Each week, I will be introducing some of the volunteers who have signed up for the Rubbish Diet challenge, so that we can find out more about their rubbish, the issues that arise and their plans for slimming those bins.
For Week 1, I'd like to introduce you to two people from Suffolk, Ness and Terry-anna.
When she first volunteered for the challenge she mentioned that she threw out between 2 -3 bags of rubbish every fortnight. However, already at the start of the challenge this week, she'd already slimmed this down to one and a half bags for her first weigh-in.
This is great. Taking advantage of less waste, Terry-anna has already ordered a new slimmer bin from her council, a 180L, which will take up less room than the average 240L that's issued to most homes.
Some of the key things that her household will be tackling throughout the Rubbish Diet Challenge include some food waste (but not much), aerosol cans and those annoying little things such as tissues. However, she doesn't want to stop there. When she was offered the opportunity to have a larger recycling bin, she politely declined. Instead, she hopes to slim down her recycling bin too.
Huge thanks to Terry-anna for joining in and helping to support the launch of the challenge on BBC Radio Suffolk this week. You can listen in on the link to Mark Murphy's show, with my introduction at 1hr 6min and Terry-anna's interview at 1hr 25m, where she confesses that she really hopes to get down to zero during Week 8.
*Terry-anna's new bin is part of Ipswich Borough Council's 60\40 plan where they are aiming for 60% recycling and offer residents the choice of smaller rubbish bins and larger recycling bins.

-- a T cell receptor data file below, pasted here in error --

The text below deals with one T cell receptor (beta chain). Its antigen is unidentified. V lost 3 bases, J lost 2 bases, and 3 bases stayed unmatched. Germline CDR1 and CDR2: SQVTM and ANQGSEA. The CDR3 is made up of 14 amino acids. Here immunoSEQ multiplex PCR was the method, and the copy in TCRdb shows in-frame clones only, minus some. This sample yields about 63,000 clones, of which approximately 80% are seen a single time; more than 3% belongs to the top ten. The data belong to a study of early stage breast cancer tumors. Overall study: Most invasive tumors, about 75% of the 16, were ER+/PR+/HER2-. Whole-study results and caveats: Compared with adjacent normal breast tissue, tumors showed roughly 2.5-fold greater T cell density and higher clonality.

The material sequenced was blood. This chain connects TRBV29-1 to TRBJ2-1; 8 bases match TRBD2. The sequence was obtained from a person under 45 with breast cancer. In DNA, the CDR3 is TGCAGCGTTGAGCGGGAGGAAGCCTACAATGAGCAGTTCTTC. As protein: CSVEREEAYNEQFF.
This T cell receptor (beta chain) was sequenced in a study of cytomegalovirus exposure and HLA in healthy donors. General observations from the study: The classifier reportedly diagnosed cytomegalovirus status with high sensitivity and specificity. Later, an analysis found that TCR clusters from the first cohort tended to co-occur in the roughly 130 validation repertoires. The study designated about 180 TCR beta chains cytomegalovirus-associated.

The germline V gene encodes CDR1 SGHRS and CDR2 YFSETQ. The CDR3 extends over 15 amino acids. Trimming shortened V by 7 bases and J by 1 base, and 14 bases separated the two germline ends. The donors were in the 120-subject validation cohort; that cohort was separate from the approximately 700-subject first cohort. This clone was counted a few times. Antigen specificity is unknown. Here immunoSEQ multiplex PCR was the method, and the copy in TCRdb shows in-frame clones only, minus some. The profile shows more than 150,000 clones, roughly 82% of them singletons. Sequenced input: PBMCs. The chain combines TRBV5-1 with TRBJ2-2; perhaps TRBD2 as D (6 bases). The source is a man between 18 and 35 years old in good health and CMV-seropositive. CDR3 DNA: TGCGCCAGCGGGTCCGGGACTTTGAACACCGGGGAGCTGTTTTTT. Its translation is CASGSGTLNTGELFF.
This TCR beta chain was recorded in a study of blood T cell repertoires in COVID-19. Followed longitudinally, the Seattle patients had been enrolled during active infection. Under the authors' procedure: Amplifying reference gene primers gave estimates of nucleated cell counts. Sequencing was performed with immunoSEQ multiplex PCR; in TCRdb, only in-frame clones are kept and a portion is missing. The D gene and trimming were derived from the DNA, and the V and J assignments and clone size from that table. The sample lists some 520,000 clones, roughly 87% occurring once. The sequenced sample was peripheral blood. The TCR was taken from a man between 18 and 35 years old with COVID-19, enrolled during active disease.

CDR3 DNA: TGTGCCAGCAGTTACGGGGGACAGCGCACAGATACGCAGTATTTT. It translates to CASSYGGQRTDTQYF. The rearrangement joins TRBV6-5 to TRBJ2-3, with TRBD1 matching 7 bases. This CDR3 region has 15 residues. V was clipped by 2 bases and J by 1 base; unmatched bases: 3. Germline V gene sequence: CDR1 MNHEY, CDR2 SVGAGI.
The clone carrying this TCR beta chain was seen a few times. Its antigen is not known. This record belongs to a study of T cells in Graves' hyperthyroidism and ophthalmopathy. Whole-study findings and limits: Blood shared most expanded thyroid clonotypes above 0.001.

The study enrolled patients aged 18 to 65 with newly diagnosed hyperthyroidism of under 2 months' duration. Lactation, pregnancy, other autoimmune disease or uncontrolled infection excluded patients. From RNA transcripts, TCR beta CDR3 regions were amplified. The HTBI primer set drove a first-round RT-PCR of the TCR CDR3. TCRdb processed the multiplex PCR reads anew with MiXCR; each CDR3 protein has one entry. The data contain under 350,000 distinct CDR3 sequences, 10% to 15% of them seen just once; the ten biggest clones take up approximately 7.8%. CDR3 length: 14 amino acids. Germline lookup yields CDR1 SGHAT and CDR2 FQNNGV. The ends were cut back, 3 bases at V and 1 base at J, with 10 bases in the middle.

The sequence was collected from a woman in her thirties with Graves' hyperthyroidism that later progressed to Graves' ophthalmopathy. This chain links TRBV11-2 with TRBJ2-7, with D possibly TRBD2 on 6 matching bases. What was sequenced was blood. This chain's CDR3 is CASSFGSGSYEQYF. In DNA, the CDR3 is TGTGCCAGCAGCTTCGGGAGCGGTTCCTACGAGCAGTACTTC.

For Ipswich's recycling guidelines, click here.
Currently she has two wheelie bins for rubbish, which are generally full to capacity each fortnight. However, for her first weigh-in this week, she was already pleased to see that her rubbish was down by one bag since she's been preparing to take on the challenge.
The key challenges for Ness will be organic waste and making sure that her family follows the recycling guidelines. It's a busy household, which means things that can be recycled often get thrown into the rubbish bin. Just like Ipswich, Mid Suffolk residents benefit from mixed plastics recycling so most packaging can be put in the recycling bin for kerbside collection.
However, Mid Suffolk doesn't collect compostables, except for garden waste, and even so, this service is only provided on subscription for residents who need it. Knowing that organic waste such as peelings and odd pieces of mouldy fruit end up in her rubbish bin, Ness has committed herself to getting to grips with home-composting and has already got a bin on order.
She's also focusing on how she can organise other materials to drop at the Household Waste Recycling Centre, which admittedly is not always a convenient exercise, but will allow her to recycle textiles, Tetrapaks, plastic film and hard plastic. I'm hoping that by the end of this challenge, Ness will have cut her rubbish down by at least half and the council will be able to wheel that second bin away.
*For Mid Suffolk's recycling guidelines, click here.
I'll be reporting back on how both households have managed later on in the challenge. In the meantime, for further information about recycling facilities in Suffolk, visit the county's new website.